Featured So... Why Quadrigas?

Discussion in 'Ancient Coins' started by TypeCoin971793, Nov 5, 2017.

  1. TypeCoin971793

    TypeCoin971793 Well-Known Member

    I am currently engrossed in a book (The Genius of China, by Robert Temple) detailing all of the inventions that China had created, which were eventually adopted by Europeans without giving due credit to the Chinese. (It's a big book, so I look forward to everything else it has to offer.) One of these inventions was an effective horse harness. While I was reading the chapter, I suddenly realized why so many horses are seen pulling chariots on ancient European coins. Let me explain below:

    In Europe, the only horse harness was a throat-and-girth harness. Basically, it wrapped around the horse's throat and belly to give a secure attachment. The disadvantage to this arrangement was that the horse gets severely choked and thus becomes quite inefficient. The author claims this is the reason why the Roman Empire had to import all of their grain from egypt; without an effective method to transporting Italian grain by land, it proved to be better to just import the grain by sea.

    IMG_1712.JPG

    A Roman Republic denarius clearly showing this kind of harness.

    IMG_1711.JPG

    In contrast, in 4th-century China, the trace harness was invented which transferred the load to the horse's sternum and collarbone instead of the neck. The Avars invaded Hungary in 568 AD, and they brought this harness, along with the stirrup, to Europe from China. It became commonplace in Europe by the 8th Century AD.

    IMG_1713.JPG

    A Han Dynasty depiction of the trace harness:

    IMG_1715.JPG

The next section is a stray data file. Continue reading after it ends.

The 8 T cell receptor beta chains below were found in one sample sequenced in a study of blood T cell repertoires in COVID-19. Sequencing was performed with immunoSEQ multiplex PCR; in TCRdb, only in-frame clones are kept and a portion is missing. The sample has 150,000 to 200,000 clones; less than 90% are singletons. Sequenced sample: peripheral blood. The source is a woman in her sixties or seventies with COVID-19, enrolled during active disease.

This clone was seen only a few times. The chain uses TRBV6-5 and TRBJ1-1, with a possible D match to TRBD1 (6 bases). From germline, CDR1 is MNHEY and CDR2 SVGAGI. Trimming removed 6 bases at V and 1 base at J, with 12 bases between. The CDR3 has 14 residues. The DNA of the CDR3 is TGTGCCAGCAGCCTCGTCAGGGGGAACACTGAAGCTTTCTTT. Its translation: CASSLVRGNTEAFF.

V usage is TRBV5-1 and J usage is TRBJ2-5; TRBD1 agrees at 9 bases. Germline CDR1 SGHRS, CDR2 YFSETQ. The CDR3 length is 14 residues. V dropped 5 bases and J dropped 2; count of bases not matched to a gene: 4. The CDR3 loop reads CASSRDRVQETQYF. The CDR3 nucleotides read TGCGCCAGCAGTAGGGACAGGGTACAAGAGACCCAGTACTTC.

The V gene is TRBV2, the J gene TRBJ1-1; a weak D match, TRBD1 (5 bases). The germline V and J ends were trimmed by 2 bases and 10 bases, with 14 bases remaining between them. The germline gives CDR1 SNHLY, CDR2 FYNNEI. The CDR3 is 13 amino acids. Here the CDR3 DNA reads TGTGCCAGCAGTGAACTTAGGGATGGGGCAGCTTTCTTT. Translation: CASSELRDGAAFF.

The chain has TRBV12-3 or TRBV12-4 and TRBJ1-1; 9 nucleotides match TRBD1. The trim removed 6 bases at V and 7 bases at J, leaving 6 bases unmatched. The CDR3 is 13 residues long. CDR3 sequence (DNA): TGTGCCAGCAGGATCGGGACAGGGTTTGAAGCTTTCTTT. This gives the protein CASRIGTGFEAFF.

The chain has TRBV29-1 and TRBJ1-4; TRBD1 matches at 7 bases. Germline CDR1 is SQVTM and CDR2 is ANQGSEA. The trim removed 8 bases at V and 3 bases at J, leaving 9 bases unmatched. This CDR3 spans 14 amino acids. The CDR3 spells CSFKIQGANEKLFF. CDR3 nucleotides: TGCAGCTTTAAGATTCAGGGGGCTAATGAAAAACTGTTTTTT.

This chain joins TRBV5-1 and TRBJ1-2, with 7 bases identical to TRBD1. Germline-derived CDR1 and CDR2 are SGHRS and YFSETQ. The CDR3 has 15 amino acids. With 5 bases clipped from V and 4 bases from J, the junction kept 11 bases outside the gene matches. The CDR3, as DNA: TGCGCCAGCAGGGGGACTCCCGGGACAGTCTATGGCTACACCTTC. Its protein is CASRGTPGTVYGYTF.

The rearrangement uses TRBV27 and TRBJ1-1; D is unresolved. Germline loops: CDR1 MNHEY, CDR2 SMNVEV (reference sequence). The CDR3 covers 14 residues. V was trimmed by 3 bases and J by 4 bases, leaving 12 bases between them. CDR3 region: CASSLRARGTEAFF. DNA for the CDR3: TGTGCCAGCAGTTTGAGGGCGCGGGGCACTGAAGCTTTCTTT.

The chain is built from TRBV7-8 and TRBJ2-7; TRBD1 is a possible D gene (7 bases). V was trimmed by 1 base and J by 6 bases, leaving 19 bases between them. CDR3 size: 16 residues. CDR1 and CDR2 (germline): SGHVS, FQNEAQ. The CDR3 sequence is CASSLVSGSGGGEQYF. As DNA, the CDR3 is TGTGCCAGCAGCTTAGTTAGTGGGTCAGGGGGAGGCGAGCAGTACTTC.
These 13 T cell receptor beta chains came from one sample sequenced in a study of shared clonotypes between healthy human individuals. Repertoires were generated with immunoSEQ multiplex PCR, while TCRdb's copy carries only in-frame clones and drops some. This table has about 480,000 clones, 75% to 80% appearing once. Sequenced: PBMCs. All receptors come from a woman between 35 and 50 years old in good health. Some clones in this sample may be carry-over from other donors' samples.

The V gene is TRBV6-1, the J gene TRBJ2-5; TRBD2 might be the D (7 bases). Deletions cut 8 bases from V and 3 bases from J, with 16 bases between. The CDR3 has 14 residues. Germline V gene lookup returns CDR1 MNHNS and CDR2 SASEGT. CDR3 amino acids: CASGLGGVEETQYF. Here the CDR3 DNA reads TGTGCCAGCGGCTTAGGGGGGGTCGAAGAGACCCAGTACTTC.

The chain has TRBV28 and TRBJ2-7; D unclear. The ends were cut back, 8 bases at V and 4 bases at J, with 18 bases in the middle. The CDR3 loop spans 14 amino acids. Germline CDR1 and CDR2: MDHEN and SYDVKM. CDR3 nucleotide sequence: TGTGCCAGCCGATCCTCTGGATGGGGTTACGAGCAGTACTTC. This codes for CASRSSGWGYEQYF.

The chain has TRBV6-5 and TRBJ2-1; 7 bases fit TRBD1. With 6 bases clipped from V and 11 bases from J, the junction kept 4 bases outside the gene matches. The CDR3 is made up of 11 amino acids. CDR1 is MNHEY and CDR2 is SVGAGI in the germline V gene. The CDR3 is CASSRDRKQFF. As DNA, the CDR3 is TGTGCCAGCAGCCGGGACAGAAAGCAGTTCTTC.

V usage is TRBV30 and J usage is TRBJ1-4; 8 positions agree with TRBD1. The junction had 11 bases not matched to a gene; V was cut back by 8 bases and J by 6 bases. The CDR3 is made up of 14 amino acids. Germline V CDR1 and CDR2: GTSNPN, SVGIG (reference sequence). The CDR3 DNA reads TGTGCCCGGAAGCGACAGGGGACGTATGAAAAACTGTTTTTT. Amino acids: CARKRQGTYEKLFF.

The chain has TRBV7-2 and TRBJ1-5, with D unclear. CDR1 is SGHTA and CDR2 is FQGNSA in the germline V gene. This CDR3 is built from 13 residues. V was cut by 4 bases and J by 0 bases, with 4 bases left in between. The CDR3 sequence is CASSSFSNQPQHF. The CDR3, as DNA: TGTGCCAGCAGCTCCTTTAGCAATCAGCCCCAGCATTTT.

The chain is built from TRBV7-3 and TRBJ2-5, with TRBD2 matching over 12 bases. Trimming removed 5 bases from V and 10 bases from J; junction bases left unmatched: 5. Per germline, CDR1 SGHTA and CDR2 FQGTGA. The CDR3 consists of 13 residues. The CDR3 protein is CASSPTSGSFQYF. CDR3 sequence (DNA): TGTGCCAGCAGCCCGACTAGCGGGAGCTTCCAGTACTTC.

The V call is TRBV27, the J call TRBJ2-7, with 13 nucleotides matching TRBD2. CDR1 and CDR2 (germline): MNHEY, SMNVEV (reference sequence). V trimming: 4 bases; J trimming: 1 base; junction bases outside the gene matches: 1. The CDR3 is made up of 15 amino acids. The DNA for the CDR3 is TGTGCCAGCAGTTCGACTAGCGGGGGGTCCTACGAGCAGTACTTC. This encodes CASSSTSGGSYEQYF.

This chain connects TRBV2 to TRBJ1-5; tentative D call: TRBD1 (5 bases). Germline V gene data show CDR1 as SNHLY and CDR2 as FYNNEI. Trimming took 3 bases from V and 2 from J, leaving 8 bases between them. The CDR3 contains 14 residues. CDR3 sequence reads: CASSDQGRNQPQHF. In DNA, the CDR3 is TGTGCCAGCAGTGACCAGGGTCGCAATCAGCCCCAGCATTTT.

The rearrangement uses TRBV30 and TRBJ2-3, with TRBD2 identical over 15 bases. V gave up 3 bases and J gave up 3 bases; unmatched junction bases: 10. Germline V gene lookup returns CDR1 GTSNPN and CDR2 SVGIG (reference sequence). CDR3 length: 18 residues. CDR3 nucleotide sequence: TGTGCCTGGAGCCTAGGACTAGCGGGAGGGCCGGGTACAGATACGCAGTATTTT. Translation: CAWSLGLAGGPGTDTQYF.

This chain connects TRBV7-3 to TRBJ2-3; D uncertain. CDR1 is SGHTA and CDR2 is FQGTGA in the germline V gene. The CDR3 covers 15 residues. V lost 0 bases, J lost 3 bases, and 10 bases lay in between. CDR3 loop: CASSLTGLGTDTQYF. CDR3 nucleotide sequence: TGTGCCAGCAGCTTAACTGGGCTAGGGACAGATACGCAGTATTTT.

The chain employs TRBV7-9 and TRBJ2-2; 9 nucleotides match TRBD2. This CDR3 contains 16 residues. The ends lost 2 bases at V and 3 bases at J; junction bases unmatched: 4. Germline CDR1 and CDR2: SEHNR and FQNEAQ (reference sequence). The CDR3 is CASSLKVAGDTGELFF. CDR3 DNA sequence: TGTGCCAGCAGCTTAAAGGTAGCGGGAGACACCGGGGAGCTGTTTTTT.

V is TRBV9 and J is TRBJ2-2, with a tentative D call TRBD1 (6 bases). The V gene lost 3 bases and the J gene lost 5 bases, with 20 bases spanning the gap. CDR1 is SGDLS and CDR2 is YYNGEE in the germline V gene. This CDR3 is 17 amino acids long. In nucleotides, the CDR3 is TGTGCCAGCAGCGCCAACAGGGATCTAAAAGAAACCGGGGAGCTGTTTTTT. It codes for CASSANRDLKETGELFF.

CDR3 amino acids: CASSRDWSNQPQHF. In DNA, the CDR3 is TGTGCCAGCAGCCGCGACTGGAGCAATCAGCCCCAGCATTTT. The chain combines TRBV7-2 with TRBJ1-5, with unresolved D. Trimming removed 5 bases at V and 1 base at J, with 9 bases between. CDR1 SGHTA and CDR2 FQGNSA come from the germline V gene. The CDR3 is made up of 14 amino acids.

Then by the 1st Century BC, the Chinese invent the collar harness, which is still in use today. This type of harness is advantageous as it creates an artificial "hump" above the horse's shoulders (like that of an ox) where a yoke can be attached. The load also gets tranferred to the horse's skeletal system, but it is slightly more effective than the trace harness.

    IMG_1714.JPG

    So, just how much of an effect does the type of harness have? Modern experiments showed that a pair of horses could carry a half-ton load using the throat-and-girth harness. However, the other two harnesses allowed a single horse to carry a 1.5-ton load; a six-fold increase! No wonder why so many horses were needed to pull the chariots. Gotta love Ancient Chinese ingenuity.

    Post your horses, chariots, carts, etc. This might turn out to be an interesting thread.
     
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  3. TypeCoin971793

    TypeCoin971793 Well-Known Member

    This Philip II stater shows the harness more clearly:

    IMG_1716.JPG
     
  4. Youngcoin

    Youngcoin Well-Known Member

    Wow nice write up very interesting I had no idea!


    Thanks,
    Jacob
     
    TypeCoin971793 likes this.
  5. Sallent

    Sallent Supporter! Supporter

    M Cipius MF.jpg

    It's not all quadrigas. I've seen bigas and trigas on ancient Roman coins too. My M. Cipius denarius has a biga.